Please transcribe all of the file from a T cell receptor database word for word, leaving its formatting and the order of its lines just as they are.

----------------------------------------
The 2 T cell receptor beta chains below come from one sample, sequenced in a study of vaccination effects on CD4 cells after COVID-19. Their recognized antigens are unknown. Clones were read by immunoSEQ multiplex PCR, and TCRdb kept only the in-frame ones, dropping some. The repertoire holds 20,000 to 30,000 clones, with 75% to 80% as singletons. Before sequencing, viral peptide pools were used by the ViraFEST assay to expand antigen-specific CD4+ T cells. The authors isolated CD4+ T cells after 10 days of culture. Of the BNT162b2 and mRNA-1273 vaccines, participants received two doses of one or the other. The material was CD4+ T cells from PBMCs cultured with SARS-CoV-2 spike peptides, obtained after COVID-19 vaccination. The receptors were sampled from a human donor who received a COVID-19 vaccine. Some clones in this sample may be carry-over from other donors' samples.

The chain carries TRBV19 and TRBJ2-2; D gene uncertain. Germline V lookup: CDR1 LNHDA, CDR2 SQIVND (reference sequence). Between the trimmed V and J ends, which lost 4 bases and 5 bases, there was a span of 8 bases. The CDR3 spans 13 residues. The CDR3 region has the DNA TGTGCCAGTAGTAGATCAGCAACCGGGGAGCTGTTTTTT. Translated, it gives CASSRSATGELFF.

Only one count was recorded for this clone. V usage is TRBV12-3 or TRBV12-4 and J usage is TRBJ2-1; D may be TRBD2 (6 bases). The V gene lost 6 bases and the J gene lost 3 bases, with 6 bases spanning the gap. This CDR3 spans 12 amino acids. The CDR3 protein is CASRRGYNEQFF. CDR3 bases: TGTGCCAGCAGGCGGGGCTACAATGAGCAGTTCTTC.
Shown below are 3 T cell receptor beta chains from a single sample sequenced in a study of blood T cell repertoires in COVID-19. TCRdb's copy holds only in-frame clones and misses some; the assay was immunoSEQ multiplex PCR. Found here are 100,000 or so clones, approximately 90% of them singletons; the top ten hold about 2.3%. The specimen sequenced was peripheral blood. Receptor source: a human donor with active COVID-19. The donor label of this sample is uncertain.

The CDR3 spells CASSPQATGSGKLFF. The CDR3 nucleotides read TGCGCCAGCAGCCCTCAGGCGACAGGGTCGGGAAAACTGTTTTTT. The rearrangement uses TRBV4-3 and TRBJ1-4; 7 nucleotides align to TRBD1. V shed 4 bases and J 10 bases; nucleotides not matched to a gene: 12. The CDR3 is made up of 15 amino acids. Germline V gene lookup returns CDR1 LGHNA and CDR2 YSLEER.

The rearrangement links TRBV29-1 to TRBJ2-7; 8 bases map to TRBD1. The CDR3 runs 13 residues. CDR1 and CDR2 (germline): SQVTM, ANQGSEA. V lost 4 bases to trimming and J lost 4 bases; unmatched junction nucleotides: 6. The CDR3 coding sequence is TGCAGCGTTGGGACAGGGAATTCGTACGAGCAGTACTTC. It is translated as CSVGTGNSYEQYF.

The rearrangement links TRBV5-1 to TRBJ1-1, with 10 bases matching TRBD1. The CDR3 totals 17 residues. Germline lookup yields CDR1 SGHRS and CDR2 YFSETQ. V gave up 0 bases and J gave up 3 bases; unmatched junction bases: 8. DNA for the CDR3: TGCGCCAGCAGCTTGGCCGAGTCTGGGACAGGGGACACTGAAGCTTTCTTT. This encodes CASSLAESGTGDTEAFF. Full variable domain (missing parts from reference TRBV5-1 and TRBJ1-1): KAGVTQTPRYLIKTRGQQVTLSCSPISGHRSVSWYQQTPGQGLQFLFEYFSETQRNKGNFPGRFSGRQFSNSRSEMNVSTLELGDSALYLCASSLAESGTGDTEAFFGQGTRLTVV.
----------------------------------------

The 2 T cell receptor beta chains below come from one sample, sequenced in a study of vaccination effects on CD4 cells after COVID-19. Their recognized antigens are unknown. Clones were read by immunoSEQ multiplex PCR, and TCRdb kept only the in-frame ones, dropping some. The repertoire holds 20,000 to 30,000 clones, with 75% to 80% as singletons. Before sequencing, viral peptide pools were used by the ViraFEST assay to expand antigen-specific CD4+ T cells. The authors isolated CD4+ T cells after 10 days of culture. Of the BNT162b2 and mRNA-1273 vaccines, participants received two doses of one or the other. The material was CD4+ T cells from PBMCs cultured with SARS-CoV-2 spike peptides, obtained after COVID-19 vaccination. The receptors were sampled from a human donor who received a COVID-19 vaccine. Some clones in this sample may be carry-over from other donors' samples.

The chain carries TRBV19 and TRBJ2-2; D gene uncertain. Germline V lookup: CDR1 LNHDA, CDR2 SQIVND (reference sequence). Between the trimmed V and J ends, which lost 4 bases and 5 bases, there was a span of 8 bases. The CDR3 spans 13 residues. The CDR3 region has the DNA TGTGCCAGTAGTAGATCAGCAACCGGGGAGCTGTTTTTT. Translated, it gives CASSRSATGELFF.

Only one count was recorded for this clone. V usage is TRBV12-3 or TRBV12-4 and J usage is TRBJ2-1; D may be TRBD2 (6 bases). The V gene lost 6 bases and the J gene lost 3 bases, with 6 bases spanning the gap. This CDR3 spans 12 amino acids. The CDR3 protein is CASRRGYNEQFF. CDR3 bases: TGTGCCAGCAGGCGGGGCTACAATGAGCAGTTCTTC.
Shown below are 3 T cell receptor beta chains from a single sample sequenced in a study of blood T cell repertoires in COVID-19. TCRdb's copy holds only in-frame clones and misses some; the assay was immunoSEQ multiplex PCR. Found here are 100,000 or so clones, approximately 90% of them singletons; the top ten hold about 2.3%. The specimen sequenced was peripheral blood. Receptor source: a human donor with active COVID-19. The donor label of this sample is uncertain.

The CDR3 spells CASSPQATGSGKLFF. The CDR3 nucleotides read TGCGCCAGCAGCCCTCAGGCGACAGGGTCGGGAAAACTGTTTTTT. The rearrangement uses TRBV4-3 and TRBJ1-4; 7 nucleotides align to TRBD1. V shed 4 bases and J 10 bases; nucleotides not matched to a gene: 12. The CDR3 is made up of 15 amino acids. Germline V gene lookup returns CDR1 LGHNA and CDR2 YSLEER.

The rearrangement links TRBV29-1 to TRBJ2-7; 8 bases map to TRBD1. The CDR3 runs 13 residues. CDR1 and CDR2 (germline): SQVTM, ANQGSEA. V lost 4 bases to trimming and J lost 4 bases; unmatched junction nucleotides: 6. The CDR3 coding sequence is TGCAGCGTTGGGACAGGGAATTCGTACGAGCAGTACTTC. It is translated as CSVGTGNSYEQYF.

The rearrangement links TRBV5-1 to TRBJ1-1, with 10 bases matching TRBD1. The CDR3 totals 17 residues. Germline lookup yields CDR1 SGHRS and CDR2 YFSETQ. V gave up 0 bases and J gave up 3 bases; unmatched junction bases: 8. DNA for the CDR3: TGCGCCAGCAGCTTGGCCGAGTCTGGGACAGGGGACACTGAAGCTTTCTTT. This encodes CASSLAESGTGDTEAFF. Full variable domain (missing parts from reference TRBV5-1 and TRBJ1-1): KAGVTQTPRYLIKTRGQQVTLSCSPISGHRSVSWYQQTPGQGLQFLFEYFSETQRNKGNFPGRFSGRQFSNSRSEMNVSTLELGDSALYLCASSLAESGTGDTEAFFGQGTRLTVV.